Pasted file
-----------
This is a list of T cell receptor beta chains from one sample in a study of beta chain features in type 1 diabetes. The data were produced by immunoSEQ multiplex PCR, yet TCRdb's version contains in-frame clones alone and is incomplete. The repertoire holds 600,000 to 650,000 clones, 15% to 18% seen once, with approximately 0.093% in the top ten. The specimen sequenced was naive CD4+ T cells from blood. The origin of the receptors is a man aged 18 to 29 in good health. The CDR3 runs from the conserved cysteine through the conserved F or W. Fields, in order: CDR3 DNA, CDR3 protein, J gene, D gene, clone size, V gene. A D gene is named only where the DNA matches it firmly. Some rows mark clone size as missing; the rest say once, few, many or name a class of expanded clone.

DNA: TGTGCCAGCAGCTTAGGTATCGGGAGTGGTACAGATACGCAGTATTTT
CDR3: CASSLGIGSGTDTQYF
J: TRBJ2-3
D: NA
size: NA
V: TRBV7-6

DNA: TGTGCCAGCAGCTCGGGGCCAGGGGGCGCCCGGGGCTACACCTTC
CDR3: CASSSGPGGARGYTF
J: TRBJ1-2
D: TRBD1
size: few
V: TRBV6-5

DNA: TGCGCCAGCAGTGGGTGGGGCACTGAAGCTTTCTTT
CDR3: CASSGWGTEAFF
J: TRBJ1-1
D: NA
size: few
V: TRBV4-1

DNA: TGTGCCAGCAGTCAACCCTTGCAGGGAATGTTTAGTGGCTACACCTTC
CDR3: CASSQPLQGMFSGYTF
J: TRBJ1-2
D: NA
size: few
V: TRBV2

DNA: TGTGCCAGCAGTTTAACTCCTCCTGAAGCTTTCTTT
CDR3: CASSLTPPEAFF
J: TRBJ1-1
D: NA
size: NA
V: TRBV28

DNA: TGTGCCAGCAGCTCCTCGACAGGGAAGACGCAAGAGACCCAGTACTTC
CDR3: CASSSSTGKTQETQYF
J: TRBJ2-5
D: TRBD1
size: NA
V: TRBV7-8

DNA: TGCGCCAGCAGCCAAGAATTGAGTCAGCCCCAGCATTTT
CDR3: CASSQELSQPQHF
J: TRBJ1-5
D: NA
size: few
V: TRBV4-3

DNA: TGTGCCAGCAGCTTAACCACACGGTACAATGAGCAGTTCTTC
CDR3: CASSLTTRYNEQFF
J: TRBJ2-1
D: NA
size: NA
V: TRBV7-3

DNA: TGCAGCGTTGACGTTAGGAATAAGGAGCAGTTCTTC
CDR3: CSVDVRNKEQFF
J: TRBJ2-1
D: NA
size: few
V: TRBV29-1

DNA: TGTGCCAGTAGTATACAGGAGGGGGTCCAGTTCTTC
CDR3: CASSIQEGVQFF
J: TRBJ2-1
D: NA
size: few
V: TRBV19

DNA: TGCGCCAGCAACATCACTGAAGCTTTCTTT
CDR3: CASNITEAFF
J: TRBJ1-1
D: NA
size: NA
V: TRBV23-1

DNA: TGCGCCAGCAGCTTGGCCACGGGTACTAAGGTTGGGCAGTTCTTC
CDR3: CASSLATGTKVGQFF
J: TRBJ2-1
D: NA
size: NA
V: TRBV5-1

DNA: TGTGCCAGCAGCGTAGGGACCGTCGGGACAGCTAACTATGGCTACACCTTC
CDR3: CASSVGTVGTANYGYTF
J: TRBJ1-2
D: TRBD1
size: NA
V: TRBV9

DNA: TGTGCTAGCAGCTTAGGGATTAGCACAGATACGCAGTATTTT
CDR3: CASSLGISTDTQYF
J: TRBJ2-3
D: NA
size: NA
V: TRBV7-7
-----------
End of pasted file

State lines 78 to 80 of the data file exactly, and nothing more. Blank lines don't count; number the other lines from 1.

size: NA
V: TRBV9

DNA: TGTGCTAGCAGCTTAGGGATTAGCACAGATACGCAGTATTTT